With Afghanistan, control is much harder than victory

Members of the Mumbai Press Club remember their colleague Danish Siddiqui, killed while covering a clash between Afghan security forces and the Taliban near a border crossing with Pakistan. Photo by Anshuman Poyrekar/Hindustan Times via Getty Images.
Members of the Mumbai Press Club remember their colleague Danish Siddiqui, killed while covering a clash between Afghan security forces and the Taliban near a border crossing with Pakistan. Photo by Anshuman Poyrekar/Hindustan Times via Getty Images.

While some of Afghanistan’s neighbours – China and Iran particularly, along with Russia – may enjoy the West’s discomfort, the Taliban’s takeover is unlikely to fill them with optimism for the longer-term.

All the neighbouring states have specific concerns regarding the threat of cross-border militancy, and each of them is known to have reached out to the Taliban as the US withdrawal approached, in the hope of strengthening their leverage.

Both China and India worry about Muslim minorities, in Xinjiang and Kashmir respectively, Russia worries about the threat to stability in Central Asia, Pakistan – despite nurturing the Taliban – fears blowback from the Tehrik-i-Taliban Pakistan (TTP), and Iran questions the extent to which the Taliban has toned down its hostility towards Shias.

Economic change brings less fear

The country’s bigger economy now offers evidence, or certainly logic, to suggest they may have less to fear this time from a Taliban rule. Afghanistan’s economy in the late 1990s scarcely existed, and the Taliban had to rely heavily on the opium economy, largesse from major Arab donors in the Gulf, and individuals keen on global jihad such as Osama bin Laden.

In recent years, the Taliban has become much less reliant on external funding, instead generating income from taxing transit trade including, but not limited to, narcotics. But now it faces a triple whammy.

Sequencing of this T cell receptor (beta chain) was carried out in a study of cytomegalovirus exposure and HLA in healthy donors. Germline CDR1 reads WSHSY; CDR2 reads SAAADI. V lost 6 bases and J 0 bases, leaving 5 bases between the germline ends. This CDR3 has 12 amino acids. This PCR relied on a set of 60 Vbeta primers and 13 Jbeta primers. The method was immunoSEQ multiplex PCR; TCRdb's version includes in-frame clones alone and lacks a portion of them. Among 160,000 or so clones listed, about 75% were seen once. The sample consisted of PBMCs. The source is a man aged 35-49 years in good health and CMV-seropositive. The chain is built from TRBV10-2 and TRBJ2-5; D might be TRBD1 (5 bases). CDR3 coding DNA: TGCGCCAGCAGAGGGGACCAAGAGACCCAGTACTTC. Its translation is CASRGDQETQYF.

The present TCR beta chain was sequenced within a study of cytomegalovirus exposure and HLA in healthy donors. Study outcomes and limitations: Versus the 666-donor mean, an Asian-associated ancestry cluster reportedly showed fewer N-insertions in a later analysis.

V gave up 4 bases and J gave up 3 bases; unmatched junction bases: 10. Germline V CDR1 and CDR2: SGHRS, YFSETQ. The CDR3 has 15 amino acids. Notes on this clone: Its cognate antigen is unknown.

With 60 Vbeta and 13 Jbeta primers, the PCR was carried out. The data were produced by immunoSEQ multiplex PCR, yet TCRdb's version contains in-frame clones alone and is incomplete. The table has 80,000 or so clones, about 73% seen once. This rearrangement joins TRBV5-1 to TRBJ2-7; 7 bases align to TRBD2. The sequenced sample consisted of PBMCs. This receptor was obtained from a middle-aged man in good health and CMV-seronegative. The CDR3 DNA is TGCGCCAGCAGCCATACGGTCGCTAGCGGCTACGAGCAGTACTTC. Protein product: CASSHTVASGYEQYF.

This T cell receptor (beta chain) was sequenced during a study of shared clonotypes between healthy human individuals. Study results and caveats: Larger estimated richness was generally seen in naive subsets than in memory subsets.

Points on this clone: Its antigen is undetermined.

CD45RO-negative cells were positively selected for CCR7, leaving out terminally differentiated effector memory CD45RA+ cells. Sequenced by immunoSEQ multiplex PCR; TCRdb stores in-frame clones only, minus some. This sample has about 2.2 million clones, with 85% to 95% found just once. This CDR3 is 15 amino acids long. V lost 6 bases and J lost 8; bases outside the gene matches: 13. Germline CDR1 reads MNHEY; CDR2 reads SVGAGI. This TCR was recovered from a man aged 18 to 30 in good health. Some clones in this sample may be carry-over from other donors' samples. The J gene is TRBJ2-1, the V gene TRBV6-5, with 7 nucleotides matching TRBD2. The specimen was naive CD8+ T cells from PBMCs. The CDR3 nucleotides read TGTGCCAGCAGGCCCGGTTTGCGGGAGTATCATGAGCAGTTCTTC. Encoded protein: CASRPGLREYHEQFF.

First, it generated enough funding to run an insurgency but almost certainly not enough to run a state. Second, much of the domestic demand stems from those in government employment with funding from external sources which have now been frozen. Third, many young, entrepreneurial, and educated Afghans have now fled the country.

The only obvious upside is that a potentially more secure political environment may provide a peace dividend which enables various connectivity initiatives to take off and mineral resources exploited. But the prospects of either occurring seem slim for now.

If the Taliban is to run a state as opposed to simply meting out medieval punishments for those that break its conception of Sharia law – as it did last time – it needs international recognition, which requires the Taliban to help prevent terrorism overseas.

Afghanistan, India, and Pakistan

Of Afghanistan’s nearest neighbours, India has an additional concern regarding the earlier incarnation of the Taliban, as it was brought to power with the active help of the Pakistan military.